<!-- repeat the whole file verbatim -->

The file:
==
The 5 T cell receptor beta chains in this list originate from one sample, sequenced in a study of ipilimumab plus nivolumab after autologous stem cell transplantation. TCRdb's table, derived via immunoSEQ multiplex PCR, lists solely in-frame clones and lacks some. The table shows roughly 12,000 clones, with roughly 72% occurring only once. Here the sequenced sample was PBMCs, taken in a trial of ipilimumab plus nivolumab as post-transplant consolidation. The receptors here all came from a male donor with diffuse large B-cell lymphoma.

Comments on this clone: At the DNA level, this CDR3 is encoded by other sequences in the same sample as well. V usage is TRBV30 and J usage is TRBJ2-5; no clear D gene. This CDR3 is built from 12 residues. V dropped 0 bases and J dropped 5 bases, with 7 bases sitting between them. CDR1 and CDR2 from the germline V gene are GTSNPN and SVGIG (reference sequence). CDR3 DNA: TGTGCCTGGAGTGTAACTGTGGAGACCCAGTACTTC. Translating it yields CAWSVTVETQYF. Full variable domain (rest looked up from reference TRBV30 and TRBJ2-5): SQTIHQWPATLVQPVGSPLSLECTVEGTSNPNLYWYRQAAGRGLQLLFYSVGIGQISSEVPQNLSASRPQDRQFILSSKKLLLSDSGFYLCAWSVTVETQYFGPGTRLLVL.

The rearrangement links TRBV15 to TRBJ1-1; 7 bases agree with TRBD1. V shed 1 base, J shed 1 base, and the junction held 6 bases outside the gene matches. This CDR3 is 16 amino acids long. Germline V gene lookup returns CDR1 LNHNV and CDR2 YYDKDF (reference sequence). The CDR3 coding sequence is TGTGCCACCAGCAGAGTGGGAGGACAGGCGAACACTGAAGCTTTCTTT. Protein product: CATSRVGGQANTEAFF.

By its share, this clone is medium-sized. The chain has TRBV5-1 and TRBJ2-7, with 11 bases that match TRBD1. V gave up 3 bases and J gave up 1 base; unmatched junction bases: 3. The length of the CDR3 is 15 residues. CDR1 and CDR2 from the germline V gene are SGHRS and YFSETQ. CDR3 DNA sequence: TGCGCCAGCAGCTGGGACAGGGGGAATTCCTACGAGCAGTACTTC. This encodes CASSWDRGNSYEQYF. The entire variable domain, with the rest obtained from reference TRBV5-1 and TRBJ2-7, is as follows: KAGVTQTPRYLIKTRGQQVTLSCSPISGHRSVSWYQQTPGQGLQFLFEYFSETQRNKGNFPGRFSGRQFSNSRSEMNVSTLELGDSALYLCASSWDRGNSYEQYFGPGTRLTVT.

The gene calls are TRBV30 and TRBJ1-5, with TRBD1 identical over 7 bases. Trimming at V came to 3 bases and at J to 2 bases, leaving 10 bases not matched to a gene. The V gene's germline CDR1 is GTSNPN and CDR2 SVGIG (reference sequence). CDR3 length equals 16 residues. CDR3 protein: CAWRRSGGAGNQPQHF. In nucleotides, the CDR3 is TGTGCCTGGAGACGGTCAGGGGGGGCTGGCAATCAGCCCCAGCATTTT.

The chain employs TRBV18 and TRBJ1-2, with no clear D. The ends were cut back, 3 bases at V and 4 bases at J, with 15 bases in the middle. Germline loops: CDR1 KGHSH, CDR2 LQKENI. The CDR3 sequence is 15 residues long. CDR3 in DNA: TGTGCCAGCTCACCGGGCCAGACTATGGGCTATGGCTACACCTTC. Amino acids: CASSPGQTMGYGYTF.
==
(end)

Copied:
The 5 T cell receptor beta chains in this list originate from one sample, sequenced in a study of ipilimumab plus nivolumab after autologous stem cell transplantation. TCRdb's table, derived via immunoSEQ multiplex PCR, lists solely in-frame clones and lacks some. The table shows roughly 12,000 clones, with roughly 72% occurring only once. Here the sequenced sample was PBMCs, taken in a trial of ipilimumab plus nivolumab as post-transplant consolidation. The receptors here all came from a male donor with diffuse large B-cell lymphoma.

Comments on this clone: At the DNA level, this CDR3 is encoded by other sequences in the same sample as well. V usage is TRBV30 and J usage is TRBJ2-5; no clear D gene. This CDR3 is built from 12 residues. V dropped 0 bases and J dropped 5 bases, with 7 bases sitting between them. CDR1 and CDR2 from the germline V gene are GTSNPN and SVGIG (reference sequence). CDR3 DNA: TGTGCCTGGAGTGTAACTGTGGAGACCCAGTACTTC. Translating it yields CAWSVTVETQYF. Full variable domain (rest looked up from reference TRBV30 and TRBJ2-5): SQTIHQWPATLVQPVGSPLSLECTVEGTSNPNLYWYRQAAGRGLQLLFYSVGIGQISSEVPQNLSASRPQDRQFILSSKKLLLSDSGFYLCAWSVTVETQYFGPGTRLLVL.

The rearrangement links TRBV15 to TRBJ1-1; 7 bases agree with TRBD1. V shed 1 base, J shed 1 base, and the junction held 6 bases outside the gene matches. This CDR3 is 16 amino acids long. Germline V gene lookup returns CDR1 LNHNV and CDR2 YYDKDF (reference sequence). The CDR3 coding sequence is TGTGCCACCAGCAGAGTGGGAGGACAGGCGAACACTGAAGCTTTCTTT. Protein product: CATSRVGGQANTEAFF.

By its share, this clone is medium-sized. The chain has TRBV5-1 and TRBJ2-7, with 11 bases that match TRBD1. V gave up 3 bases and J gave up 1 base; unmatched junction bases: 3. The length of the CDR3 is 15 residues. CDR1 and CDR2 from the germline V gene are SGHRS and YFSETQ. CDR3 DNA sequence: TGCGCCAGCAGCTGGGACAGGGGGAATTCCTACGAGCAGTACTTC. This encodes CASSWDRGNSYEQYF. The entire variable domain, with the rest obtained from reference TRBV5-1 and TRBJ2-7, is as follows: KAGVTQTPRYLIKTRGQQVTLSCSPISGHRSVSWYQQTPGQGLQFLFEYFSETQRNKGNFPGRFSGRQFSNSRSEMNVSTLELGDSALYLCASSWDRGNSYEQYFGPGTRLTVT.

The gene calls are TRBV30 and TRBJ1-5, with TRBD1 identical over 7 bases. Trimming at V came to 3 bases and at J to 2 bases, leaving 10 bases not matched to a gene. The V gene's germline CDR1 is GTSNPN and CDR2 SVGIG (reference sequence). CDR3 length equals 16 residues. CDR3 protein: CAWRRSGGAGNQPQHF. In nucleotides, the CDR3 is TGTGCCTGGAGACGGTCAGGGGGGGCTGGCAATCAGCCCCAGCATTTT.

The chain employs TRBV18 and TRBJ1-2, with no clear D. The ends were cut back, 3 bases at V and 4 bases at J, with 15 bases in the middle. Germline loops: CDR1 KGHSH, CDR2 LQKENI. The CDR3 sequence is 15 residues long. CDR3 in DNA: TGTGCCAGCTCACCGGGCCAGACTATGGGCTATGGCTACACCTTC. Amino acids: CASSPGQTMGYGYTF.